EPL TALK: Uncertainties amid feel-good return of Cristiano Ronaldo

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A cardboard cut out of new signing Cristiano Ronaldo is held by Manchester United supporters during the English Premier League football match between Wolves and Manchester United.
A cardboard cut out of new signing Cristiano Ronaldo is held by Manchester United supporters during the English Premier League football match between Wolves and Manchester United. (PHOTO: Oli Scarff/AFP)

SINGAPORE — How have your favourite English Premier League (EPL) teams performed over the past week? Yahoo News Singapore looks at the key talking points surrounding the league in this weekly review:

How should Ole Gunnar Solskjaer make use of Cristiano Ronaldo?

WHAT HAPPENED: Call it a coup. Call it a hijack. Call it the highest-profile transfer deal of the EPL season. Just don't call Cristiano Ronaldo's sensational return to Manchester United a masterstroke that will land the Red Devils the league title. 

At least, not yet. Not where there are still many uncertainties as to how one of the greatest players of the past 20 years would fit into manager Ole Gunnar Solskjaer's tactical plans, as well as a Man United squad brimming with young forwards eager for playing time.

For now, Ronaldo's transfer should be regarded merely as a feel-good move by Man United to galvanise their fan base. This is not a bad thing - having a star returning to the club where he made his name creates a powerful positivity that puts both the player and the club in good light. The player remembers his roots, while the club remembers his sizeable contributions.

And the manner in which Man United re-signed Ronaldo so swiftly after talks of a move to fierce city rivals Manchester City broke down was equally crucial in getting the fans pumped up. After all, it felt like a massive statement that, for all of City's recent successes and riches, Ronaldo was swayed by his strong historical link with United instead.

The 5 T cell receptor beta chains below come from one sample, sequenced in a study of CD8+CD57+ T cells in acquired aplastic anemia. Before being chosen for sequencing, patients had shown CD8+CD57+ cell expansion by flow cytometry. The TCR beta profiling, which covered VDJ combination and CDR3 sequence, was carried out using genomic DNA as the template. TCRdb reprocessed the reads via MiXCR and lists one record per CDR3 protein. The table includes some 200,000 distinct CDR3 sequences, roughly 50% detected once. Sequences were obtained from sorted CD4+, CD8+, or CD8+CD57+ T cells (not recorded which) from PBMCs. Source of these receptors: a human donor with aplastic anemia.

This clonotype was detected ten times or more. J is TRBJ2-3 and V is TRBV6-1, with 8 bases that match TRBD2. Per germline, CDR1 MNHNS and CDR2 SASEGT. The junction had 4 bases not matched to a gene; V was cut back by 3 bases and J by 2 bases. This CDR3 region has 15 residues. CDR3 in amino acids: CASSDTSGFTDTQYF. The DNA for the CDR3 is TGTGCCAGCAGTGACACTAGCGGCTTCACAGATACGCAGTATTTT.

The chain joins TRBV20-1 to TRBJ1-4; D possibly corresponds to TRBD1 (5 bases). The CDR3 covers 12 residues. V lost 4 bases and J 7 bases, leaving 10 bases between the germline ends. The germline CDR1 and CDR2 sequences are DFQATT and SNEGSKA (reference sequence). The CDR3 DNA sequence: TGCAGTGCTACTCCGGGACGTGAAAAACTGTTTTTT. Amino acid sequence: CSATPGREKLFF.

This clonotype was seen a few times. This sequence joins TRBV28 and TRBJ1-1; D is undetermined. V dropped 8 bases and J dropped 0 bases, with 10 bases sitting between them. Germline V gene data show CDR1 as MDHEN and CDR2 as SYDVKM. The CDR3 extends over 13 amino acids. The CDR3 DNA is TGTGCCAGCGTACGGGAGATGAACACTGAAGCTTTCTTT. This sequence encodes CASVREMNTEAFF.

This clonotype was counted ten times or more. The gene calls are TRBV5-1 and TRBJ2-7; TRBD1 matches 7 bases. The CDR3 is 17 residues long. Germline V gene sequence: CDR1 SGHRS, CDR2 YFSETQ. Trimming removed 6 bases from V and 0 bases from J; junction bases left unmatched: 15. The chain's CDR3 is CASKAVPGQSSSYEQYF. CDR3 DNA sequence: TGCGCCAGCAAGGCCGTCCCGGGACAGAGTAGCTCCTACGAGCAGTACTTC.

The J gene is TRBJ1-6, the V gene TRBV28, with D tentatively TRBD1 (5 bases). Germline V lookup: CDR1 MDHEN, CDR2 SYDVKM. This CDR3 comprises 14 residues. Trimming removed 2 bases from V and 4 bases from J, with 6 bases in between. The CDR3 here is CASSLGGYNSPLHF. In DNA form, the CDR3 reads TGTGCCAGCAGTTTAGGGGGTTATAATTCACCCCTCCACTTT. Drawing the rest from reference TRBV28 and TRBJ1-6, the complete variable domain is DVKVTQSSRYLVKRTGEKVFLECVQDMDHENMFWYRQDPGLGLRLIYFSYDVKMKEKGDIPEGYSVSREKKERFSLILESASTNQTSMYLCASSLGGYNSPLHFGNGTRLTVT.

For a fan base which has been yearning for league success since the Red Devils last won the EPL in 2013, this seems like the crucial ingredient for United to take the final steps to the title, after their second-place finish last season. 

Except it is not quite so straightforward. While Ronaldo still possesses that otherworldly scoring prowess that had inspired Man United's hat-trick of EPL triumphs in 2006/07, 2007/08 and 2008/09, it has been 12 years since he last played a full season in the English league.

While he still won with Real Madrid in the Spanish La Liga and Juventus in the Italian Serie A after leaving Man United, he is returning to a league which places a bigger emphasis on pressing from the forward line and swift movements than the other two elite European leagues. 

Man City and Liverpool - the last two title-winning teams - harass their opponents all over the pitch and, up on winning possession break forward with deadly speed to dominate and win games. Man United are no different in terms of employing fast counter-attacks, even though they do not press as much.

So while Ronaldo remains in phenomenal physical shape at age 36, he is notorious for his reluctance to press - he was in the bottom 2 per cent of forwards in Europe’s top five leagues in terms of pressures per 90 minutes last season. 

If he continues to be unwilling to press, not only would it disrupt Solskjaer's tactical plans, but he would also set a poor example to his new teammates. Solskjaer would be under unnecessary pressure to adapt to the whims of Ronaldo.

Also, Ronaldo's arrival means further competition for playing spots amid a Man United squad already stacked with highly-rated attacking talents such as Marcus Rashford, Mason Greenwood and new signing Jadon Sancho. Will the veteran take away valuable playing time from these upstarts? 

And finally, will his arrival put even more pressure on Solskjaer to deliver the EPL title? The Norwegian has charted a steady progress in recent seasons, and has shown astute man-management skills in shaping his star-studded team, but the fact remains that he has no title-winning experience as yet. 

Can he quickly integrate Ronaldo, convince the Portuguese of his role in the team, and take United to what would be a momentous 14th EPL title triumph? 

So many uncertainties amid the giddiness of United fans at their idol's return. For neutral fans, it would make for compelling drama throughout the season. Whatever it is, all eyes will be on United and Ronaldo this season.

WHAT'S NEXT: Ronaldo is scheduled to join up with the Man United squad after the international break, which may mean too short a time to get his ready for the Red Devils' first match after the break, against Newcastle at home on 11 September. He could make his eagerly anticipated league return away against West Ham the following week, while making his Old Trafford bow in front of his adoring fans on 25 September against Aston Villa.